Is My Child Depressed?

depressedboy.jpgWhile most people know depression affects a vast number of adults in the US, children can also be affected by depression. Often, the signs of depression are confused with normal transitioning and growing up. However, depression should be addressed as soon as possible to ensure the best quality of life for the child. Here are five major signs your child may have depression.

1. Anger/Irritability: Of course, it’s normal for children in development to express anger or feel irritable from time to time. However, if your child is consistently irritable to the point where you rarely see them in a good mood, this may be a cause for concern. Some children may throw temper tantrums, have vocal outbursts, talk back to the parents, and/or exhibit a general lack of patience.

2. Sensitivity: A child who is suffering from depression will often react in a more sensitive manner than they normally would. Obviously, this differs child to child, however if you are noticing that your child is not taking criticism as well or your child is exhibiting increased sensitivity to rejection, it’s possible that your child could be struggling with depression.

3. Impaired Concentration: Children with depression are often described as being “aloof”, perceived as not being able to pay attention for very long. The child might withdraw from conversations frequently, seemingly always fatigued despite getting the appropriate amount of sleep. This interferes with the child’s ability to stay present with everyone else, which contributes to the next sign.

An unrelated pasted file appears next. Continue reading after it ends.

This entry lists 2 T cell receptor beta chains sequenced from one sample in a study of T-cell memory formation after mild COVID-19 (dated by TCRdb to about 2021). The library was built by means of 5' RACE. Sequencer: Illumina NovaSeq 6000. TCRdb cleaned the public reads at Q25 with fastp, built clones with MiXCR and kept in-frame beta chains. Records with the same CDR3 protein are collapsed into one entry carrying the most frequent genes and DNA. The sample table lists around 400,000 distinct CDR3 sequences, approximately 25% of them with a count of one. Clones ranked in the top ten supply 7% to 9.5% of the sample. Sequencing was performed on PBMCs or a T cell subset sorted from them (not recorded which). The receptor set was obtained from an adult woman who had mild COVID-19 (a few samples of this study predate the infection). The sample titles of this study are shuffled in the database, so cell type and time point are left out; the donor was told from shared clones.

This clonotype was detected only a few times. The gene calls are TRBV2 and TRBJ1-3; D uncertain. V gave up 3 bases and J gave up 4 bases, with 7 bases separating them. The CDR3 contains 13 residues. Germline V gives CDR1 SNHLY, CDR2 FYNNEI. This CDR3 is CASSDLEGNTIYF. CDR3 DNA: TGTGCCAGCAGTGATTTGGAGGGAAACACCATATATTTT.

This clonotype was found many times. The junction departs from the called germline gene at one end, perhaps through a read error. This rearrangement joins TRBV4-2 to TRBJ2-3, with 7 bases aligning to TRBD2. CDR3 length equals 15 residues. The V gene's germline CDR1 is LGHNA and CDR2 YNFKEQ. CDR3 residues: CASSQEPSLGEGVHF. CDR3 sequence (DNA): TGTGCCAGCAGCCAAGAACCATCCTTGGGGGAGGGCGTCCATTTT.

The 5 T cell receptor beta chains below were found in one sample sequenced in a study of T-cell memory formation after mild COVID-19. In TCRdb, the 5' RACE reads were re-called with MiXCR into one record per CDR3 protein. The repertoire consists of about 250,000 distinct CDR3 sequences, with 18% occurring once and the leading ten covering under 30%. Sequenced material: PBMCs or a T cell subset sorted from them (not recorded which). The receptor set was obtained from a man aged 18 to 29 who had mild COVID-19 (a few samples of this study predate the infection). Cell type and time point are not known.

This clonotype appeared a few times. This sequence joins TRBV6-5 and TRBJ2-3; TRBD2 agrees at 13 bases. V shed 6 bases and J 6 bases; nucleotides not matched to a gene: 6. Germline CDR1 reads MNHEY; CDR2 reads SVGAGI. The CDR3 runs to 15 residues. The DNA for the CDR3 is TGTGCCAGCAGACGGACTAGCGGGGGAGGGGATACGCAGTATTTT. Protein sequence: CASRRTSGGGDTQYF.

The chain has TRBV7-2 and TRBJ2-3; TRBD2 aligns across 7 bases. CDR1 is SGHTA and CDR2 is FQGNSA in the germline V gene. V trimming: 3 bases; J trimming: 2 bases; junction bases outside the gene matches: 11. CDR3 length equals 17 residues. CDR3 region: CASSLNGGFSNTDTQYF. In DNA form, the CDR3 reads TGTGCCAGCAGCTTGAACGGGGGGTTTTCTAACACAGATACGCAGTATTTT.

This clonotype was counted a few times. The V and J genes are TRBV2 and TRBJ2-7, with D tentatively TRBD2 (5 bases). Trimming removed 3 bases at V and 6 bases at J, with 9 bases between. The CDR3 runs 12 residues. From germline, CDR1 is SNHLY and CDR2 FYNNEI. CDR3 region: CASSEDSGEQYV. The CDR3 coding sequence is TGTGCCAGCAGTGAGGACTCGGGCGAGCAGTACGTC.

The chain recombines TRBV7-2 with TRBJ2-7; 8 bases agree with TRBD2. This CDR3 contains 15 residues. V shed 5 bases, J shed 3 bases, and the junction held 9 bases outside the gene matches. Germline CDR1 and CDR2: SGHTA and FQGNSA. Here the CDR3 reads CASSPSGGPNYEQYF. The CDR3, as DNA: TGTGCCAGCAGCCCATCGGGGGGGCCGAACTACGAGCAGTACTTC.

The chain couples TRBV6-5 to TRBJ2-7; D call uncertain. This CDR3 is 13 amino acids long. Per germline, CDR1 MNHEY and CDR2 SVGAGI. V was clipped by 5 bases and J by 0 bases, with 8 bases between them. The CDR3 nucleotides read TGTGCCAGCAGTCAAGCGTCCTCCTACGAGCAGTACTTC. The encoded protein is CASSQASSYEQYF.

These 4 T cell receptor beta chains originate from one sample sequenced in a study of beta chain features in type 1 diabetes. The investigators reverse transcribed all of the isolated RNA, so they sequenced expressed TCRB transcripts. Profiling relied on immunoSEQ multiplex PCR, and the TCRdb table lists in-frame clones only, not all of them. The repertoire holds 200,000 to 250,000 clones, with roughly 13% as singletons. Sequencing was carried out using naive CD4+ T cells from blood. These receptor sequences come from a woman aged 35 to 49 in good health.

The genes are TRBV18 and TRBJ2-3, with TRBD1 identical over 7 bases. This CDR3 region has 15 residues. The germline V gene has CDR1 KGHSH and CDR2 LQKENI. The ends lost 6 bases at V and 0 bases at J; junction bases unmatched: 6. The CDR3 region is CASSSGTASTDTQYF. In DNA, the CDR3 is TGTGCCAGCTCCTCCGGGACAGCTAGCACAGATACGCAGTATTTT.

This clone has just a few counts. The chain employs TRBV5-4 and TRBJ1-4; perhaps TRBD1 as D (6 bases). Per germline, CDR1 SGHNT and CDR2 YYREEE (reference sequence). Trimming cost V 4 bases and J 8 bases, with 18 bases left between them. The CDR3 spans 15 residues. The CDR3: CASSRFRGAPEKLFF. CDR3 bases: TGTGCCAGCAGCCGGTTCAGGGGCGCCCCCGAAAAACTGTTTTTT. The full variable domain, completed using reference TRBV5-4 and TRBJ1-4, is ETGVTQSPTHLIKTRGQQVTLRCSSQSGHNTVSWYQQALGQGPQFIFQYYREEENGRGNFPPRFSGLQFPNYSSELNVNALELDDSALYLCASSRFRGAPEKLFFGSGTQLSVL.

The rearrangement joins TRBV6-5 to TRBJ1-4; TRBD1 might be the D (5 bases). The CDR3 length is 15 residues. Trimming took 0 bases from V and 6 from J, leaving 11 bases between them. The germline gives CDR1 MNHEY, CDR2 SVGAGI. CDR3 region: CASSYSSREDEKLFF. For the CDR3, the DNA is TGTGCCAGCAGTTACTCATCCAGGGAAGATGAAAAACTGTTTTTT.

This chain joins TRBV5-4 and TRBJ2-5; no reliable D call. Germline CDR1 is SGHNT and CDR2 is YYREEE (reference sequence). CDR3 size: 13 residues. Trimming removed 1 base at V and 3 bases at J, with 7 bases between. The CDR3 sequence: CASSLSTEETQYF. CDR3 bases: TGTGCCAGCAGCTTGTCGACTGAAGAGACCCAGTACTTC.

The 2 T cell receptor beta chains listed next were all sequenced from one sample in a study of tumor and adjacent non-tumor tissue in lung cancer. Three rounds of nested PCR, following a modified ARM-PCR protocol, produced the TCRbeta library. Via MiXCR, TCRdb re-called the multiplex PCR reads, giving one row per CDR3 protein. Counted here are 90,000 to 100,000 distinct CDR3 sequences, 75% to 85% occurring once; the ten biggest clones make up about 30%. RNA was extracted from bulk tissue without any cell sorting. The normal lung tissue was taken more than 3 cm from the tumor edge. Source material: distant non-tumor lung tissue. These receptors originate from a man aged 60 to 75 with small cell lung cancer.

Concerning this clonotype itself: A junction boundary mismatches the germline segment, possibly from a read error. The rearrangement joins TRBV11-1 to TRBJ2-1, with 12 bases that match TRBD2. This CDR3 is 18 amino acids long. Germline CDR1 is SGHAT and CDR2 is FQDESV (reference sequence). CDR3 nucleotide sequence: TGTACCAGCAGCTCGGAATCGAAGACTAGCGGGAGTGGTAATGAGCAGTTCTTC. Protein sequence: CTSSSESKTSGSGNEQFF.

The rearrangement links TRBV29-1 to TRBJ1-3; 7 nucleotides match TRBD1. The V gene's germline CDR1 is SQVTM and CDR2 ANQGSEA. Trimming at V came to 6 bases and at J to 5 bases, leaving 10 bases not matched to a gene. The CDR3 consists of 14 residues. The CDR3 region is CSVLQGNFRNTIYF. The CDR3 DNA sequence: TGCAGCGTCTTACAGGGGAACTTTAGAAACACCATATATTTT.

4. Socially Withdrawing: Social time with other children is fundamental to a child’s development. If you notice your child pulling away from friends or classmates, this may be a cause for concern. For someone struggling with depression, social interaction can feel draining and intolerable. This is a definite cause for concern.

5. Expressing Sadness/Hopelessness/Worthlessness: If your child often describes that they are feeling sad, everything’s hopeless, or if your child expresses feelings of worthlessness, this must be attended to right away. While thoughts of death/suicide do not need to be present for a child to have depression, often times these thoughts are voiced in a different way with what they talk about and how they describe their feelings. If you have any concern that your child is dealing with thoughts of this kind, seeking treatment is a priority.

deletefamily.jpgOur director Dr. Jolene Ross has many years of experience treating depressed children naturally with neurofeedback and other complementary types of therapy. Schedule a free consultation to learn how Dr. Ross can help improve your child’s quality of life, a crucial piece of healthy child development.

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First image courtesy of jeswin at FreeDigitalPhotos.net

Second image courtesy of Vlado at FreeDigitalPhotos.net

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Posted in Depression, Mood, Parenting, School Performance Tagged Depression, Mood, Parenting, School Performance

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